Yes, I saw and loved the Broadway cast.  I suppose the touring cast is different, but honestly I’d never thought about that, it’s just different people, so I suppose that makes it different. I haven’t really studied the Broadway cast enough to know what makes my version unique. I’m just a different actress living in the role as I feel it!  Kerry Butler was nominated for a Tony, and rightfully so, but it wouldn’t work for me to “play Kerry Butler playing Kira.”  I suppose my version is unique to me as hers was to her! I do appreciate that Chris never asked any of us to imitate the Broadway cast, but rather trusted Doug’s writing to be able to play well with a variety of different actors bringing their personalities to the piece.

I got to see Max Von Essen a couple times when he was doing a musical called Dorian in North Hollywood, and he’s great. How has it been working with him, and now being reunited after a bit of a hiatus? 

I … love … Max!! We have a ball together, and I feel really lucky to be sharing this experience with such a funny,talented, hard-working, and genuine man. We’ve become great friends and are both really excited to be skating together again!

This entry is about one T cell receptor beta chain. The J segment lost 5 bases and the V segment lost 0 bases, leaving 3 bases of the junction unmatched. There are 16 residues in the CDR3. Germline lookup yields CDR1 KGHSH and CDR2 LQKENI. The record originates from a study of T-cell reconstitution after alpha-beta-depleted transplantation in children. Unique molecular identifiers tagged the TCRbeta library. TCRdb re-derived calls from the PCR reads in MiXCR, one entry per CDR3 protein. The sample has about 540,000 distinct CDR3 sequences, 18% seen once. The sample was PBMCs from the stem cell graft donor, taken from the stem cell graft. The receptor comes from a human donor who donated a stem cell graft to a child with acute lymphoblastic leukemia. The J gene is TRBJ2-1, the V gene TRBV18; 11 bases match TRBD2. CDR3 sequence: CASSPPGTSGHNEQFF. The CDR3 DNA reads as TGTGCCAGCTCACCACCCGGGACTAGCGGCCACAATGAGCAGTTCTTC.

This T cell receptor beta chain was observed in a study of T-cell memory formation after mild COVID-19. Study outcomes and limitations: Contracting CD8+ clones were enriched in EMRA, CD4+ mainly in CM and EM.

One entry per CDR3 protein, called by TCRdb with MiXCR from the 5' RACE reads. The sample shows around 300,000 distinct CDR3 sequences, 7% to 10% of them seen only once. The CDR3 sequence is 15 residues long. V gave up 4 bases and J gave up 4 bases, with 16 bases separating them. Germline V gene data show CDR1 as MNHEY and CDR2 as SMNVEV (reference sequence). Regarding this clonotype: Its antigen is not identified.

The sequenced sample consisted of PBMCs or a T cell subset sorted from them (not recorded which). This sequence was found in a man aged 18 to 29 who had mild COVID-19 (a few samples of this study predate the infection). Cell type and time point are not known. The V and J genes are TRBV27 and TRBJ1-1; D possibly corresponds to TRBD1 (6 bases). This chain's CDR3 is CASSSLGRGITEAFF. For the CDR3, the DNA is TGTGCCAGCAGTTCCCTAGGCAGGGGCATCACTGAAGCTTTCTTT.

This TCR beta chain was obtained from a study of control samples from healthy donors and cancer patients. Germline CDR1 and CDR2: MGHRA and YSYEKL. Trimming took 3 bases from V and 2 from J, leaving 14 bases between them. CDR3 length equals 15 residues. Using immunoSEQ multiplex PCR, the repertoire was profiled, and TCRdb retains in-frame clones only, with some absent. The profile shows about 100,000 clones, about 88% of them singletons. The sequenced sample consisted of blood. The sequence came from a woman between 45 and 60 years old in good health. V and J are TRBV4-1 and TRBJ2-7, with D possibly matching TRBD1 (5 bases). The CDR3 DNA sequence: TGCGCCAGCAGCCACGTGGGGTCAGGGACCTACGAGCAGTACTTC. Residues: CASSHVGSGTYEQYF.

You’ve toured before and are about to do so again. I always ask touring actors about their experiences on the road because the whole experience seems quite fascinating to me. What is it about touring (besides the sightseeing) that make it an exciting and unique experience for you, as opposed to performing nightly on Broadway?

It can be a good way to catch up with people you know who live scattered across the country.  I often end up knowing someone in several of the places on a tour route.  And, more than the sight-seeing, I love experiencing a bit of local life.  Touring can be a wonderful way to get a flavor for different parts of our vast and varied US-of-A!

Costa Mesa is about as close to L.A. as the current tour schedule has you performing, so I hope that musical theater loving Angelinos will hear about the tour and drive down to the OC to see the show. 

Yes, I hope theater-lovers of L.A. will be up for a road-trip as well! I mean, isn’t it worth a bit of car time to see 23,408,701,012,347 disco balls, see Max in his short shorts, and hear a bad Australian accent?! 

Absolutely!  Are you going to miss having a White Christmas, as you did last year too? 

This is my third holiday season spent on the West Coast. I’m just getting used to it!  

Any desire to do more West Coast work?

Having spent a good chunk of time in California these past two years, I’ve decided it might be my new favorite state. It seems to have it all: city, country, water, mountains, warm, cold, trees, desert, sunshine—so Yes! I’d love to do more West Coast work!  Can you get me hooked up with some movies Steven? (Elizabeth smiles.)

I’ll see what I can do.  (Interviewer smiles, knowing he has absolutely no influence in this town.)